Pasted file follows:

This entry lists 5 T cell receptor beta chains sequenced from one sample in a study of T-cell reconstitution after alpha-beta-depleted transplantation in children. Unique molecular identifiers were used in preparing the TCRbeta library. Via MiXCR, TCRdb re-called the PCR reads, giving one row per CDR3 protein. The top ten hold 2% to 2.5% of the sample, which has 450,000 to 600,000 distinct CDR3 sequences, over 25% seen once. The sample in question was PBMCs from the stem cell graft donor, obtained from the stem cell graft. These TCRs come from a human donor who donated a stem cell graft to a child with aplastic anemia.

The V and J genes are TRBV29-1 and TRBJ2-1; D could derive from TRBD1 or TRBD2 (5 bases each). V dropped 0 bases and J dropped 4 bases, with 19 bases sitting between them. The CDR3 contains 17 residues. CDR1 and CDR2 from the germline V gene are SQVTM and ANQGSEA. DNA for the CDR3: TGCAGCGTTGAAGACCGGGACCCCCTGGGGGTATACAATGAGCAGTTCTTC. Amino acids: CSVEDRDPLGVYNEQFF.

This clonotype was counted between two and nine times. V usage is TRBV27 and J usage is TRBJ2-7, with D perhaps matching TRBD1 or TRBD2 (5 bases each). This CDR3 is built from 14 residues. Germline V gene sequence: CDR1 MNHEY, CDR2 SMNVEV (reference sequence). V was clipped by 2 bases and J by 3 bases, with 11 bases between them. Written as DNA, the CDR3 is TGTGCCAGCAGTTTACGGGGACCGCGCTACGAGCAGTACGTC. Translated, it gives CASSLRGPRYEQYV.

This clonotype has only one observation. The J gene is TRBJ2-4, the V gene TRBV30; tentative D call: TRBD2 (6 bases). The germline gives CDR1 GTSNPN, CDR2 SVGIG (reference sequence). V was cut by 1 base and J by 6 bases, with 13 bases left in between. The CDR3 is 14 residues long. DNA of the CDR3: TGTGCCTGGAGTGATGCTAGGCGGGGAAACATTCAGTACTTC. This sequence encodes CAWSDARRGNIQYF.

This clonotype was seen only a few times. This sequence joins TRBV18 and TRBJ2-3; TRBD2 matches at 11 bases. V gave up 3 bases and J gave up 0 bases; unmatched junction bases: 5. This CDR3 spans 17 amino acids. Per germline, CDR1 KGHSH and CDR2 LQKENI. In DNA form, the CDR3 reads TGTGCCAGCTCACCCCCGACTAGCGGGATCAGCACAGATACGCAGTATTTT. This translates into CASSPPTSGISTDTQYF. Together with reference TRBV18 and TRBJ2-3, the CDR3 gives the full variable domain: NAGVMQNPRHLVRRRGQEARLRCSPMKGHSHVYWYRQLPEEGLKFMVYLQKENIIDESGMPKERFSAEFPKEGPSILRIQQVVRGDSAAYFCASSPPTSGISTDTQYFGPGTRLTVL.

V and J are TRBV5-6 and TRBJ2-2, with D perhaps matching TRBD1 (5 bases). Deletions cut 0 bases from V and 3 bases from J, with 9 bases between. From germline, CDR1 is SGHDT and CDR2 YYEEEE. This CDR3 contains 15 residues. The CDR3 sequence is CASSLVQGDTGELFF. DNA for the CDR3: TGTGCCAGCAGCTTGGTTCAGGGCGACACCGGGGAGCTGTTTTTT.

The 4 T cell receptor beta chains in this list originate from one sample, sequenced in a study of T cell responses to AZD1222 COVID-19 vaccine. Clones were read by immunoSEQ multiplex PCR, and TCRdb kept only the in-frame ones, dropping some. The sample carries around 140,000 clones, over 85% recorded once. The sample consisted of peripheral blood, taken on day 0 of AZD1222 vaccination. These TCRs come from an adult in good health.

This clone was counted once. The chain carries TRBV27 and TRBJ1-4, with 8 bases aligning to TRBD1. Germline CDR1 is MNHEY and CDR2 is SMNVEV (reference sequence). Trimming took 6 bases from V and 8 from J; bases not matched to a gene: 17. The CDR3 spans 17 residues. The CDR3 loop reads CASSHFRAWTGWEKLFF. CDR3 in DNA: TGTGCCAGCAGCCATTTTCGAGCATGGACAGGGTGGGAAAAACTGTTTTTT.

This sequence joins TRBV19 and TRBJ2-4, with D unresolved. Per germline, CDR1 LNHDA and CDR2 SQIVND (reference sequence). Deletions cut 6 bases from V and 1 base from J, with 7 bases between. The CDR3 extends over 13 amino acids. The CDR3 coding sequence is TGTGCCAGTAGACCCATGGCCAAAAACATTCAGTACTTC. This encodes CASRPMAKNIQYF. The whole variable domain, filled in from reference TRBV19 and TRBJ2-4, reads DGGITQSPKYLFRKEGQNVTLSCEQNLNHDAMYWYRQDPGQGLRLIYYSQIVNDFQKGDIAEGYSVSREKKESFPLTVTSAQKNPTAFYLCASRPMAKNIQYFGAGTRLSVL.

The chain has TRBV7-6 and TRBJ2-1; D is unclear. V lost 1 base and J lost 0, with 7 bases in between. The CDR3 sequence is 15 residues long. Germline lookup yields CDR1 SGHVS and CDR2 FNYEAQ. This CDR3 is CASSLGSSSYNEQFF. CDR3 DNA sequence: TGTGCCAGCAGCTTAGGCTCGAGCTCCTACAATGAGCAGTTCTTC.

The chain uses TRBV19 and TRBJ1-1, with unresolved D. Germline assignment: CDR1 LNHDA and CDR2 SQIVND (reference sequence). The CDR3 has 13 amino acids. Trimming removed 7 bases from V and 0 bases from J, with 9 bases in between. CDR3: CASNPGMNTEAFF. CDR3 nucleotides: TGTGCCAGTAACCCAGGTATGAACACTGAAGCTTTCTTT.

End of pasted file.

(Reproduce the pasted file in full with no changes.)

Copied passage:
This entry lists 5 T cell receptor beta chains sequenced from one sample in a study of T-cell reconstitution after alpha-beta-depleted transplantation in children. Unique molecular identifiers were used in preparing the TCRbeta library. Via MiXCR, TCRdb re-called the PCR reads, giving one row per CDR3 protein. The top ten hold 2% to 2.5% of the sample, which has 450,000 to 600,000 distinct CDR3 sequences, over 25% seen once. The sample in question was PBMCs from the stem cell graft donor, obtained from the stem cell graft. These TCRs come from a human donor who donated a stem cell graft to a child with aplastic anemia.

The V and J genes are TRBV29-1 and TRBJ2-1; D could derive from TRBD1 or TRBD2 (5 bases each). V dropped 0 bases and J dropped 4 bases, with 19 bases sitting between them. The CDR3 contains 17 residues. CDR1 and CDR2 from the germline V gene are SQVTM and ANQGSEA. DNA for the CDR3: TGCAGCGTTGAAGACCGGGACCCCCTGGGGGTATACAATGAGCAGTTCTTC. Amino acids: CSVEDRDPLGVYNEQFF.

This clonotype was counted between two and nine times. V usage is TRBV27 and J usage is TRBJ2-7, with D perhaps matching TRBD1 or TRBD2 (5 bases each). This CDR3 is built from 14 residues. Germline V gene sequence: CDR1 MNHEY, CDR2 SMNVEV (reference sequence). V was clipped by 2 bases and J by 3 bases, with 11 bases between them. Written as DNA, the CDR3 is TGTGCCAGCAGTTTACGGGGACCGCGCTACGAGCAGTACGTC. Translated, it gives CASSLRGPRYEQYV.

This clonotype has only one observation. The J gene is TRBJ2-4, the V gene TRBV30; tentative D call: TRBD2 (6 bases). The germline gives CDR1 GTSNPN, CDR2 SVGIG (reference sequence). V was cut by 1 base and J by 6 bases, with 13 bases left in between. The CDR3 is 14 residues long. DNA of the CDR3: TGTGCCTGGAGTGATGCTAGGCGGGGAAACATTCAGTACTTC. This sequence encodes CAWSDARRGNIQYF.

This clonotype was seen only a few times. This sequence joins TRBV18 and TRBJ2-3; TRBD2 matches at 11 bases. V gave up 3 bases and J gave up 0 bases; unmatched junction bases: 5. This CDR3 spans 17 amino acids. Per germline, CDR1 KGHSH and CDR2 LQKENI. In DNA form, the CDR3 reads TGTGCCAGCTCACCCCCGACTAGCGGGATCAGCACAGATACGCAGTATTTT. This translates into CASSPPTSGISTDTQYF. Together with reference TRBV18 and TRBJ2-3, the CDR3 gives the full variable domain: NAGVMQNPRHLVRRRGQEARLRCSPMKGHSHVYWYRQLPEEGLKFMVYLQKENIIDESGMPKERFSAEFPKEGPSILRIQQVVRGDSAAYFCASSPPTSGISTDTQYFGPGTRLTVL.

V and J are TRBV5-6 and TRBJ2-2, with D perhaps matching TRBD1 (5 bases). Deletions cut 0 bases from V and 3 bases from J, with 9 bases between. From germline, CDR1 is SGHDT and CDR2 YYEEEE. This CDR3 contains 15 residues. The CDR3 sequence is CASSLVQGDTGELFF. DNA for the CDR3: TGTGCCAGCAGCTTGGTTCAGGGCGACACCGGGGAGCTGTTTTTT.

The 4 T cell receptor beta chains in this list originate from one sample, sequenced in a study of T cell responses to AZD1222 COVID-19 vaccine. Clones were read by immunoSEQ multiplex PCR, and TCRdb kept only the in-frame ones, dropping some. The sample carries around 140,000 clones, over 85% recorded once. The sample consisted of peripheral blood, taken on day 0 of AZD1222 vaccination. These TCRs come from an adult in good health.

This clone was counted once. The chain carries TRBV27 and TRBJ1-4, with 8 bases aligning to TRBD1. Germline CDR1 is MNHEY and CDR2 is SMNVEV (reference sequence). Trimming took 6 bases from V and 8 from J; bases not matched to a gene: 17. The CDR3 spans 17 residues. The CDR3 loop reads CASSHFRAWTGWEKLFF. CDR3 in DNA: TGTGCCAGCAGCCATTTTCGAGCATGGACAGGGTGGGAAAAACTGTTTTTT.

This sequence joins TRBV19 and TRBJ2-4, with D unresolved. Per germline, CDR1 LNHDA and CDR2 SQIVND (reference sequence). Deletions cut 6 bases from V and 1 base from J, with 7 bases between. The CDR3 extends over 13 amino acids. The CDR3 coding sequence is TGTGCCAGTAGACCCATGGCCAAAAACATTCAGTACTTC. This encodes CASRPMAKNIQYF. The whole variable domain, filled in from reference TRBV19 and TRBJ2-4, reads DGGITQSPKYLFRKEGQNVTLSCEQNLNHDAMYWYRQDPGQGLRLIYYSQIVNDFQKGDIAEGYSVSREKKESFPLTVTSAQKNPTAFYLCASRPMAKNIQYFGAGTRLSVL.

The chain has TRBV7-6 and TRBJ2-1; D is unclear. V lost 1 base and J lost 0, with 7 bases in between. The CDR3 sequence is 15 residues long. Germline lookup yields CDR1 SGHVS and CDR2 FNYEAQ. This CDR3 is CASSLGSSSYNEQFF. CDR3 DNA sequence: TGTGCCAGCAGCTTAGGCTCGAGCTCCTACAATGAGCAGTTCTTC.

The chain uses TRBV19 and TRBJ1-1, with unresolved D. Germline assignment: CDR1 LNHDA and CDR2 SQIVND (reference sequence). The CDR3 has 13 amino acids. Trimming removed 7 bases from V and 0 bases from J, with 9 bases in between. CDR3: CASNPGMNTEAFF. CDR3 nucleotides: TGTGCCAGTAACCCAGGTATGAACACTGAAGCTTTCTTT.